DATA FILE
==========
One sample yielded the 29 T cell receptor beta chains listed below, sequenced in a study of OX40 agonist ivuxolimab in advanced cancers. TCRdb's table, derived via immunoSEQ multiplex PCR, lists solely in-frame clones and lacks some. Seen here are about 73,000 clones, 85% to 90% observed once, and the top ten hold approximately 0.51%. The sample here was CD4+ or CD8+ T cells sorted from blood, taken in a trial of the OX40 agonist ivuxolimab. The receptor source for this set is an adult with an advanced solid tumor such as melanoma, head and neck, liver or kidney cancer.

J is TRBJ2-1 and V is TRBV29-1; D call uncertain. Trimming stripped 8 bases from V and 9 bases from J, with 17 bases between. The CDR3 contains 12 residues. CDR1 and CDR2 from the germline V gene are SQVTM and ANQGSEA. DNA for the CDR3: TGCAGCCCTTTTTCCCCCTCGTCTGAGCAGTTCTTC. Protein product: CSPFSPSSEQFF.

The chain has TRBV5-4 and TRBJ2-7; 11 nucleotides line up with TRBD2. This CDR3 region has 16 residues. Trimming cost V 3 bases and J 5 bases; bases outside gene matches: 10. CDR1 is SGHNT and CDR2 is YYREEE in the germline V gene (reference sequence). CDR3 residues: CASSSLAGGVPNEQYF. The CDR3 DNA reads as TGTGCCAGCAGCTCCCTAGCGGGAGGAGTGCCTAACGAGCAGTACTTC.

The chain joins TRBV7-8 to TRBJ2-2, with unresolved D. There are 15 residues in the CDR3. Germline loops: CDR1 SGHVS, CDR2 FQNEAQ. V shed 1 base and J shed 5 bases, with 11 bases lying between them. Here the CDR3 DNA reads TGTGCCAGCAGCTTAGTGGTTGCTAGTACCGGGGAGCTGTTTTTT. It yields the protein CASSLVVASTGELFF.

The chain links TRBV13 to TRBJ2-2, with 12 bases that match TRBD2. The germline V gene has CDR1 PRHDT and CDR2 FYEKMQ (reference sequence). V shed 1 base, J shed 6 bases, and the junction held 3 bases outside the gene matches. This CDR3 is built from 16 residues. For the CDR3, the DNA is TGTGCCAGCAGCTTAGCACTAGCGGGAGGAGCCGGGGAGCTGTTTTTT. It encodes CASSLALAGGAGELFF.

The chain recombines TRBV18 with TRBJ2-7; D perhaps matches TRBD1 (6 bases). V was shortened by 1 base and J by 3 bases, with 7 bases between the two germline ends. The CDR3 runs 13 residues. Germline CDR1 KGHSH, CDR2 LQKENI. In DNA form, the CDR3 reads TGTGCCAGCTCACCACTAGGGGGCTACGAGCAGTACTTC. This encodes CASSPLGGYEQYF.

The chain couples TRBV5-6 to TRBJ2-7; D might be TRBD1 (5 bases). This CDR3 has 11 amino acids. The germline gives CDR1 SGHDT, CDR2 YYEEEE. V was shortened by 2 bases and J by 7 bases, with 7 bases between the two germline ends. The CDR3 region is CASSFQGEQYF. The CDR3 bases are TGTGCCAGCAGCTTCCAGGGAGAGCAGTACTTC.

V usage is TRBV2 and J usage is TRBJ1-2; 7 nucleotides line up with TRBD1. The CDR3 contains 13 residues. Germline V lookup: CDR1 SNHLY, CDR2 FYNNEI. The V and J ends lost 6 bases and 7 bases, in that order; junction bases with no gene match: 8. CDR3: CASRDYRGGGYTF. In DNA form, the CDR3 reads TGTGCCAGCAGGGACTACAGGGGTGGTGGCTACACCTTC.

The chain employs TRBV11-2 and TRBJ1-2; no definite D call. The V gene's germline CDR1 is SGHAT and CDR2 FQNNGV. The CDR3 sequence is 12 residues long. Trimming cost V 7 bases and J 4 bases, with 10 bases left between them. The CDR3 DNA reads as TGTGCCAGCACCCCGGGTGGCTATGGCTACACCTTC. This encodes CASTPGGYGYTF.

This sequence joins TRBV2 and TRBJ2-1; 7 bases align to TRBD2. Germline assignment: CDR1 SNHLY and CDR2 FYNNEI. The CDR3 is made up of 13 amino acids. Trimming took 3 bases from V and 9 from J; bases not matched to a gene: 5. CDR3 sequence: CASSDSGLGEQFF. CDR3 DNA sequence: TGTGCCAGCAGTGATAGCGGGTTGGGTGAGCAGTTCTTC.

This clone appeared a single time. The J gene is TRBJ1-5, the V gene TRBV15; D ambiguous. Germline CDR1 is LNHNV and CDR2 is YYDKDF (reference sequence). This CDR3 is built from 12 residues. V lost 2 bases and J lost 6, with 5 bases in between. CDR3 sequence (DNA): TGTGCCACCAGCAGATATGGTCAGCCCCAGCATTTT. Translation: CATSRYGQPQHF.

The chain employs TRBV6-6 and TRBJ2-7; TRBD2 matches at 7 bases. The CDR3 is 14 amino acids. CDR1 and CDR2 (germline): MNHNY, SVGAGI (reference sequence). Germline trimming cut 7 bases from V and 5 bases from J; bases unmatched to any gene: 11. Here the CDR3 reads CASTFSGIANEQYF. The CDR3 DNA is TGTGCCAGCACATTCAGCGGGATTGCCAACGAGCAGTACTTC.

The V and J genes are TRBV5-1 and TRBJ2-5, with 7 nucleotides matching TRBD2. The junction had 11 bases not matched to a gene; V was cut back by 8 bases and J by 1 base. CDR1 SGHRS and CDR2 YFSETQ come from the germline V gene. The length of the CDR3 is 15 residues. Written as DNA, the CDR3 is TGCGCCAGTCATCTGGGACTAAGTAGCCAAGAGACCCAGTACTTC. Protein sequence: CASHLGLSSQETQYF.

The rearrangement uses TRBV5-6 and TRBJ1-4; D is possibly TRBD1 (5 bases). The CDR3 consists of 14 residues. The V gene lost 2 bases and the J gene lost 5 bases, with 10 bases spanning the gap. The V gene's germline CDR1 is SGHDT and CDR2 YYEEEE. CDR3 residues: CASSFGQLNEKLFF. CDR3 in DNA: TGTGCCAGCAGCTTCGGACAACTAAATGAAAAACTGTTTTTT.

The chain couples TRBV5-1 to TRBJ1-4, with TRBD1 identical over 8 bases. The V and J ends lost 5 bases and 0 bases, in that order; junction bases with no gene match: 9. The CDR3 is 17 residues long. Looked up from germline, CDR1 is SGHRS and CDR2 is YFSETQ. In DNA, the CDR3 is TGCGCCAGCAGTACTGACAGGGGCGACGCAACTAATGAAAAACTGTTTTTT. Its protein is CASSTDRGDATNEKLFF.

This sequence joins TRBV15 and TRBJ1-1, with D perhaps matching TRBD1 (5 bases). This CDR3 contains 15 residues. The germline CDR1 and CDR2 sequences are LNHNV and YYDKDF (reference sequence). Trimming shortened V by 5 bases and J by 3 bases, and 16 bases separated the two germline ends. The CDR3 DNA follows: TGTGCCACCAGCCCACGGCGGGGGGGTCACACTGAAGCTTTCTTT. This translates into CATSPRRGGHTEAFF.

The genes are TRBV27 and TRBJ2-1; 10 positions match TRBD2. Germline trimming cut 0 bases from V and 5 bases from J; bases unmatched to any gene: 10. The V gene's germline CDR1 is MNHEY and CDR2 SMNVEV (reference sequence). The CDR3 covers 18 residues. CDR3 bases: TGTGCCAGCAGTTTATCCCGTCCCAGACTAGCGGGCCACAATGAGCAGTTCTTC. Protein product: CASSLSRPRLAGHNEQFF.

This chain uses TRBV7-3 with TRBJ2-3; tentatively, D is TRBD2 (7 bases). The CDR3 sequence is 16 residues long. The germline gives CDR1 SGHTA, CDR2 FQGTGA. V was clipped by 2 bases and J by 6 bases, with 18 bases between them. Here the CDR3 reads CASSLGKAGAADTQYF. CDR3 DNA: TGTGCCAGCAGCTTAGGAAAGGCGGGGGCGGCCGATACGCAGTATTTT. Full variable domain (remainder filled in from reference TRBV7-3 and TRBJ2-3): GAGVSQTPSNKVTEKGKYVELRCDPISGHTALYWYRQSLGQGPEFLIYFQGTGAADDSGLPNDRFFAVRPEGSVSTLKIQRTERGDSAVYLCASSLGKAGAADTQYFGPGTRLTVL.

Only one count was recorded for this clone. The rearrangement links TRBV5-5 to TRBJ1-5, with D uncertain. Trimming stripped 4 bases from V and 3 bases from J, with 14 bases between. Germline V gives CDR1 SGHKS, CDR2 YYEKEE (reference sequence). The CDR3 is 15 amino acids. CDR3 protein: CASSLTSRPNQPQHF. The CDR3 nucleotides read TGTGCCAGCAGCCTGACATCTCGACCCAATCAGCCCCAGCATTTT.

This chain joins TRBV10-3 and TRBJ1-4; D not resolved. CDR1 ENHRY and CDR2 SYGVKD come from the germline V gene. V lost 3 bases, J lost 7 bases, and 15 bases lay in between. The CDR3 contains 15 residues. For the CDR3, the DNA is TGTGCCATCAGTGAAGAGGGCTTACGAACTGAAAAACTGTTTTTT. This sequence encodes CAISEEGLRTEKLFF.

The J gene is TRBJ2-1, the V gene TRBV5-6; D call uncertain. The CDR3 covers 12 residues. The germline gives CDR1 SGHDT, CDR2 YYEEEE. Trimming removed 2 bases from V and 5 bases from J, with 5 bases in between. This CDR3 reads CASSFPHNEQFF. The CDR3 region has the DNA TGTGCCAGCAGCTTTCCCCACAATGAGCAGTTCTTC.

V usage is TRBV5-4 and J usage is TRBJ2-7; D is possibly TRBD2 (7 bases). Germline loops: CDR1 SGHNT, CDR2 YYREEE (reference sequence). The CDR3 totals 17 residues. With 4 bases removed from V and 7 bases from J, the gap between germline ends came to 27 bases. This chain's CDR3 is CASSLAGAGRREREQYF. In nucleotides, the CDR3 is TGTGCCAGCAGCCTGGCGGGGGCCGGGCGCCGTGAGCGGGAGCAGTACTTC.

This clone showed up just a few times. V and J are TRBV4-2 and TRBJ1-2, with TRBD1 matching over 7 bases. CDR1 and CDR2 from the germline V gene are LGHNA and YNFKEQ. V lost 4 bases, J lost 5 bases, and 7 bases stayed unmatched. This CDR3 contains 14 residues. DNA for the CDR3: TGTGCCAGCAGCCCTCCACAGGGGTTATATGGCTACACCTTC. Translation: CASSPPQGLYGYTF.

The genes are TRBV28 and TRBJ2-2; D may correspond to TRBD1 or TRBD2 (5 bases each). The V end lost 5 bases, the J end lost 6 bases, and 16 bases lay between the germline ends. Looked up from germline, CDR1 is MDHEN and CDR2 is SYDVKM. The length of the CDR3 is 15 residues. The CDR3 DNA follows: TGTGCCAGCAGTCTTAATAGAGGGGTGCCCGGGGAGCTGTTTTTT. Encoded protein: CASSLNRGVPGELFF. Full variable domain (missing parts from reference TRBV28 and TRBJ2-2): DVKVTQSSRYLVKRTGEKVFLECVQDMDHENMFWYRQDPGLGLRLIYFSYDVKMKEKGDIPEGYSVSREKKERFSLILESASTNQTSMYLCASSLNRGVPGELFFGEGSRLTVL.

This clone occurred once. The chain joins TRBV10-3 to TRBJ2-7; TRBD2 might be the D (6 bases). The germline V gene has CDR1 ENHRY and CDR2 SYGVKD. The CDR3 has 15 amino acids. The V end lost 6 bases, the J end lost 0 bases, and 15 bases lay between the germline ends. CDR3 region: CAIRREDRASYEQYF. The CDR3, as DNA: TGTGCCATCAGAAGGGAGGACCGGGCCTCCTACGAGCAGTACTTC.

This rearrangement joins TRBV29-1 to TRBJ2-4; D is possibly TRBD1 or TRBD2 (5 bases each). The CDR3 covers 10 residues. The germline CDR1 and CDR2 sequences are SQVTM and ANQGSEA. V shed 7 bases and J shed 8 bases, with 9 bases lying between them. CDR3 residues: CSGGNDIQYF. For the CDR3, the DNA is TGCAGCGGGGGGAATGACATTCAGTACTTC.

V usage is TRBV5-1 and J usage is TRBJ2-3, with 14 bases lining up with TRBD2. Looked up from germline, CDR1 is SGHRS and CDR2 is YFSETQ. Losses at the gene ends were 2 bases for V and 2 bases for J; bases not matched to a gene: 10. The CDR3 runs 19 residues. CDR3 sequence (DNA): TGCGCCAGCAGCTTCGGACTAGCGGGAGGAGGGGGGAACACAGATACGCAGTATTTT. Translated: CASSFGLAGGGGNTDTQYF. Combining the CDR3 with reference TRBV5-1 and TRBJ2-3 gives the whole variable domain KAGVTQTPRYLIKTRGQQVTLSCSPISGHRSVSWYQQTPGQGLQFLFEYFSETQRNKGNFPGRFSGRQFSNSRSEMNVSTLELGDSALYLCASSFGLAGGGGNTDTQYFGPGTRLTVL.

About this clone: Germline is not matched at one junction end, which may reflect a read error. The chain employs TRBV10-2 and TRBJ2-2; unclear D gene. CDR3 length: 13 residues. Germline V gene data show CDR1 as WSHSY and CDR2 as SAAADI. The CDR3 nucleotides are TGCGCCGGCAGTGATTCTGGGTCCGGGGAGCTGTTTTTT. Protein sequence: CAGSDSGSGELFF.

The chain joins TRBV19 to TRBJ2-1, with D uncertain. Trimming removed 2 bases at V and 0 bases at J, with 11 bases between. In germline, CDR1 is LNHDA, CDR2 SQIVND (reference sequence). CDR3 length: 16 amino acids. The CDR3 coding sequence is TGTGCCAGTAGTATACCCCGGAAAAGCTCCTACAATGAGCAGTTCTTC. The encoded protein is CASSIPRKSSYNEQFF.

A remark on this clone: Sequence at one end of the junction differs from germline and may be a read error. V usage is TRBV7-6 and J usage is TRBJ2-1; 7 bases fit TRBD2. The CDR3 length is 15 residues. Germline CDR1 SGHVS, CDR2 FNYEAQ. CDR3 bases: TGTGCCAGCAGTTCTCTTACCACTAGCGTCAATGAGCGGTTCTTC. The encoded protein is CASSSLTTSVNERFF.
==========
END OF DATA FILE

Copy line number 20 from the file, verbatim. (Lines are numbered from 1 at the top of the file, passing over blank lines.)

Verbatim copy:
This chain joins TRBV10-3 and TRBJ1-4; D not resolved. CDR1 ENHRY and CDR2 SYGVKD come from the germline V gene. V lost 3 bases, J lost 7 bases, and 15 bases lay in between. The CDR3 contains 15 residues. For the CDR3, the DNA is TGTGCCATCAGTGAAGAGGGCTTACGAACTGAAAAACTGTTTTTT. This sequence encodes CAISEEGLRTEKLFF.